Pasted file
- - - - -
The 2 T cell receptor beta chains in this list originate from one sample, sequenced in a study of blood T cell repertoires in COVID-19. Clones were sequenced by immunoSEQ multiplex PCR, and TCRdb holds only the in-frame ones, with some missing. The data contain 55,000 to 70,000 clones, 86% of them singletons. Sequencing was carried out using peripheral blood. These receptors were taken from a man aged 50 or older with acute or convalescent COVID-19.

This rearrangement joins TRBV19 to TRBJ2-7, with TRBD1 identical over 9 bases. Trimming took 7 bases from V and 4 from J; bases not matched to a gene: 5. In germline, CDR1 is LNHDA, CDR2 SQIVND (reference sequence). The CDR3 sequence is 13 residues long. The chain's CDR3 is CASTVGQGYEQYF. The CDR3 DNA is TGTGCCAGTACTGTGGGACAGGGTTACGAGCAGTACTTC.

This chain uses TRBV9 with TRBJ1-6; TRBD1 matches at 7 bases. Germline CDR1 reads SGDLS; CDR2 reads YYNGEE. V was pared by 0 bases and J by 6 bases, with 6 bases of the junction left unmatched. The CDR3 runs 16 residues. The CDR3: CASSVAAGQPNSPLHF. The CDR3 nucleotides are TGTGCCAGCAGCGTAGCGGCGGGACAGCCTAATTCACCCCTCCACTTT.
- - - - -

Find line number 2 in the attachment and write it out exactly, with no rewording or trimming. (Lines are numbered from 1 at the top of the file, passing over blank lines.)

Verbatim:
This rearrangement joins TRBV19 to TRBJ2-7, with TRBD1 identical over 9 bases. Trimming took 7 bases from V and 4 from J; bases not matched to a gene: 5. In germline, CDR1 is LNHDA, CDR2 SQIVND (reference sequence). The CDR3 sequence is 13 residues long. The chain's CDR3 is CASTVGQGYEQYF. The CDR3 DNA is TGTGCCAGTACTGTGGGACAGGGTTACGAGCAGTACTTC.